On a Saturday afternoon (pre-COVID), I found myself in my kitchen, hooking up an Arduino board to a heating rod with one hand, and handling an electronic thermometer and a milk-stirrer with the other. How did I end up here? A hunt for the perfectly-cooked steak—and a typical result of my obsession with prototyping.
Designers prototype everyday. It’s an essential part of the design and development process that involves translating early ideas into tangible prototypes that we can test in real life with real users. Prototyping is about being able to understand a challenge or an opportunity and find creative ways to move toward a solution, step by step. Essentially homing in on “building the right thing,” before “building that thing right.”
But the prototyping process doesn’t have to be limited to what you do for work. In fact, bringing this approach to your everyday life has the magical effect of turning common challenges into moments of playful exploration. It’s not necessarily about finding the ultimate answer, but enjoying the opportunity to experiment, improve, and learn along the way. You can prototype anything as long as you have the right mindset and get creative with your tools.
Here’s what it looked like when a sous-vide experiment took me down a prototyping rabbit hole (and how it could take you down one too).
Inspiration can come from many places, like frustration with tools or objects that are not easy to use or the simple joy of creative exploration. For me, the latter happened when I stumbled across a recipe that used sous-vide, the technique of slowly heating meat or fish to its perfect core temperature so it doesn’t become dry or overcooked.
I thought it would be fun to try out for a dinner party, but didn't want to invest in a professional sous-vide machine. A typical moment where my prototyping obsession kicks in…
An essential step while prototyping is identifying the simplest way to obtain the intended result—to achieve more with less. Isn’t the sous-vide technology just slowly heating up ingredients and stabilizing the temperature over a long period of time? That seemed pretty simple. So I gathered my materials: heat-proof bags, an electric thermostat, and of course, a couple of beautiful steaks.
I sealed the steaks in the heat-resistant bags, put them into a pot of water and used my oven to heat them up to 53°C/127 °F (the perfect core temperature for a medium rare steak). Unfortunately, the thermostat of a regular kitchen oven is relatively inaccurate, with the actual temperature being ±10°C/18°F compared to what it shows! That can make the difference between your meat being bloody as hell and completely overcooked.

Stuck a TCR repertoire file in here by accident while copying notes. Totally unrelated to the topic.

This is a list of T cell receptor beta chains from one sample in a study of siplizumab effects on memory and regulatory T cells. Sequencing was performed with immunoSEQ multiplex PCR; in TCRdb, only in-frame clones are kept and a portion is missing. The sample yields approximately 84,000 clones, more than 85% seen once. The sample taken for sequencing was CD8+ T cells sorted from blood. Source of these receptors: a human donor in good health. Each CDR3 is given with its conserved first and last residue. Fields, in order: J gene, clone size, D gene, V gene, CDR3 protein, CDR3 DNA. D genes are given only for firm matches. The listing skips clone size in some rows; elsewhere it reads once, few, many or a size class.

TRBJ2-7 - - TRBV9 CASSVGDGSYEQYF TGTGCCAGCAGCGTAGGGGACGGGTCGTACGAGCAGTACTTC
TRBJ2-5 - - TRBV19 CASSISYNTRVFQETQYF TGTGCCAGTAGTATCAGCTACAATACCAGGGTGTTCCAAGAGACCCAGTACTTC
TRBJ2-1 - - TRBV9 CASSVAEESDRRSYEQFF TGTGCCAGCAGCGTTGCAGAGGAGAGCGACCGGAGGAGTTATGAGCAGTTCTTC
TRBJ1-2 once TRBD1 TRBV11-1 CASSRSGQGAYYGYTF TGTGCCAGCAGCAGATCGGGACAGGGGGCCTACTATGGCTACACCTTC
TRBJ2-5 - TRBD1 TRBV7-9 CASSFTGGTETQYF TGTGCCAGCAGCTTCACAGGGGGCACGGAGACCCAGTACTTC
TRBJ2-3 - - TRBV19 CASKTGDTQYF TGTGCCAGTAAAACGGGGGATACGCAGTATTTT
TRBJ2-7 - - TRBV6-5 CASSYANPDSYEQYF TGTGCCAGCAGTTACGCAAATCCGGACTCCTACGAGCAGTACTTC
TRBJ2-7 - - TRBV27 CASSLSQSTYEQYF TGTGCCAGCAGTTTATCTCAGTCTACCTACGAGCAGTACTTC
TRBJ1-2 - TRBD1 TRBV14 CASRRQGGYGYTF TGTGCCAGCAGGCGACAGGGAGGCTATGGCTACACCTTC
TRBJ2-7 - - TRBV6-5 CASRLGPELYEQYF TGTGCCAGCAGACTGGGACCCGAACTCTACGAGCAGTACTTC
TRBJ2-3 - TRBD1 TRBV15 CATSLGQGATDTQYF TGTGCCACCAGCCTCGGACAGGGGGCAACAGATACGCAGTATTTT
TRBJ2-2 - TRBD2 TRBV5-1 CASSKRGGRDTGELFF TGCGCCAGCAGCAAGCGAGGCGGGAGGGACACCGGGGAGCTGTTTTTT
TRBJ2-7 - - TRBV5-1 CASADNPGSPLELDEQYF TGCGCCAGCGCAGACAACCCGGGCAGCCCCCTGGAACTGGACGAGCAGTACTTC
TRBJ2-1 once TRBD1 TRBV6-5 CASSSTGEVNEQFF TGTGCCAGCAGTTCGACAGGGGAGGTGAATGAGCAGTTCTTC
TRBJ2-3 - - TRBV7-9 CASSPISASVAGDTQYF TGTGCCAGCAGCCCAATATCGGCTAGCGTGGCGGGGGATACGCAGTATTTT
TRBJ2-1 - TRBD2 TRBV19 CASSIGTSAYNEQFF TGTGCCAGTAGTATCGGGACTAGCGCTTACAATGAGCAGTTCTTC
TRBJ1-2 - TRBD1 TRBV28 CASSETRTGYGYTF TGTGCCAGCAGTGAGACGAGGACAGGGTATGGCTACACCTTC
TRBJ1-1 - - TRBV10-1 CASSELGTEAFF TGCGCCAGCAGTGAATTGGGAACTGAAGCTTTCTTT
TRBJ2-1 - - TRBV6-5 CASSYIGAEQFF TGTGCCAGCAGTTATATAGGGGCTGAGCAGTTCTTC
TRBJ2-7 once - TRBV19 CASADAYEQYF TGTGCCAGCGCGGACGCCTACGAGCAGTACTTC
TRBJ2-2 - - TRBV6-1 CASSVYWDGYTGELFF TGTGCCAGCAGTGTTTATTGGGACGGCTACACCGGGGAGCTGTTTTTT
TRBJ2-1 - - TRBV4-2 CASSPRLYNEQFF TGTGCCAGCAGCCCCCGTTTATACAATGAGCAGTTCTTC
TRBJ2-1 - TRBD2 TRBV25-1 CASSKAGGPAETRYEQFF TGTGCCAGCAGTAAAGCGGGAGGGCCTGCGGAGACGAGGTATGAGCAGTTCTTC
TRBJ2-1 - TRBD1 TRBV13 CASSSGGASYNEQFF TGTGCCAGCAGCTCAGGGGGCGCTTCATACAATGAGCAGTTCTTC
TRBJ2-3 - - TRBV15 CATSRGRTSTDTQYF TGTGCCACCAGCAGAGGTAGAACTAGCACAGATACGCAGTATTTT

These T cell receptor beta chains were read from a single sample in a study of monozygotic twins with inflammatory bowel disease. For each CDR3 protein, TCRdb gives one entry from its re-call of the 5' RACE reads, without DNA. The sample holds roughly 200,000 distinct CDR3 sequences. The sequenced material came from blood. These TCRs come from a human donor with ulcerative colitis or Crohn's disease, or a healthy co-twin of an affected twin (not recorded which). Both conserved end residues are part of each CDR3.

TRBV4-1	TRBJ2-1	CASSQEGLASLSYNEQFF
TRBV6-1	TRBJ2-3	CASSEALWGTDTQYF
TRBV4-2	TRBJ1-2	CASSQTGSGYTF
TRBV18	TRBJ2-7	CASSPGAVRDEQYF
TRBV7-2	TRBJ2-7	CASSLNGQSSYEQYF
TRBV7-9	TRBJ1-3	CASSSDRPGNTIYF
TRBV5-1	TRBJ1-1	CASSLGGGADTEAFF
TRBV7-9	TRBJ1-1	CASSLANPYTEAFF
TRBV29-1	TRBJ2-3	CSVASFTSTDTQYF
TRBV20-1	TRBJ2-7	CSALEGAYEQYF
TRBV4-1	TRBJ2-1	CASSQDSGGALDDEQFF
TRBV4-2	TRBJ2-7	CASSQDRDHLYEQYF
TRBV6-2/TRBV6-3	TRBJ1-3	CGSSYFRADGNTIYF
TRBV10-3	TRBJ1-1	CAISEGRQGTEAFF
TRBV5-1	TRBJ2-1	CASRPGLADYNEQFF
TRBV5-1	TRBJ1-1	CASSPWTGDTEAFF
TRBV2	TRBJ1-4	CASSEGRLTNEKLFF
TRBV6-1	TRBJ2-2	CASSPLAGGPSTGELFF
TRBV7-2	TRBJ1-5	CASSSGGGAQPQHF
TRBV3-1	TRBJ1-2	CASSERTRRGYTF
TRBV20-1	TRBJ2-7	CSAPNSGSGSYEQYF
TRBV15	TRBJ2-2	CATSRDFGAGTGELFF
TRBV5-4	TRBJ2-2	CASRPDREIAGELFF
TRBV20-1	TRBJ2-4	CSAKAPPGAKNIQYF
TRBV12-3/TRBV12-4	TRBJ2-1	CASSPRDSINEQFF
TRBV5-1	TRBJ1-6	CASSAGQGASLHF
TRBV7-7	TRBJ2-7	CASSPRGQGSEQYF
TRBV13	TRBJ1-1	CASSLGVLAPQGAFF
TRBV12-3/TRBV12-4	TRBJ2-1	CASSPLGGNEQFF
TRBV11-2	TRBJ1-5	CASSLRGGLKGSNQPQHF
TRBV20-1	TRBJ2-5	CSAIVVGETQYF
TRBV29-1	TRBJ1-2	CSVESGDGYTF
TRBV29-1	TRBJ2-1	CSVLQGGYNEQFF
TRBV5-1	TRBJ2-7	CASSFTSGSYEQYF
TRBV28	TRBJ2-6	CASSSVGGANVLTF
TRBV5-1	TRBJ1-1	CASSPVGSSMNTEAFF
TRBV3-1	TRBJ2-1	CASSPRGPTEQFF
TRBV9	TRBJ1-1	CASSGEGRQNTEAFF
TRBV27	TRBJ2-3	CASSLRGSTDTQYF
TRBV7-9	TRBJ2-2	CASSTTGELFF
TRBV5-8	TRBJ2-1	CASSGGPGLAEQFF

That meant I had to place myself in front of my oven for over two hours, staring at the tiny LCD display of my electric thermostat and manually balancing the inaccuracy of the oven by turning the temperature up and down.
The good news: the meal was perfect—the meat medium rare—and my friends were impressed. But sitting in front of my oven, watching a thermostat for multiple hours, was less than ideal. This was the perfect starting point for the next iteration—looking into ways to automate and refine the temperature stabilization and improve my personal user experience.
That’s how I found myself on a Saturday afternoon hooking up a simple heating rod, my electronic thermostat, and a milk stirrer with an Arduino board.
I mounted my thermostat to the top of the pot and coded my Arduino board to activate the heating rod as long as the temperature of the water bath stayed below 53°C/127 °F. Triggering the milk stirrer every once in a while ensured that the temperature stayed consistent throughout the pot. My prototype ran this process every 10 seconds and freed me up to focus on other parts of the dinner preparation while delivering another round of perfectly cooked meat and fish.
Each iteration of a prototype will reveal more detailed feedback and help you get closer to an actual solution. That’s why prototyping is the best way to learn while moving forward, and to de-risk decisions on product innovation or bigger investments.
Using my sous-vide prototype several times helped me identify multiple opportunities to improve it, like how to make it as compact as possible for easy storage (a great design and prototyping task in itself!). But most importantly, by using the prototype, I realized that I missed the sensorial experience of cooking. Simply waiting for ingredients to reach their core temperature in the water bath felt like an artificial, chemical experiment and was not the rich sensory experience I was looking for when spending time in the kitchen on weekends.
So I decided to pivot. After not using the prototype for months, I disassembled it and freed up the components for my next prototyping rabbit hole. Even if the sous-vide prototype actually never made it into a final solution, it helped me better understand what I enjoy most about cooking, and taught me something that I’m sure will be applicable to a future experiment—because the prototyping obsessive’s job is never done. Now, on to the next project!
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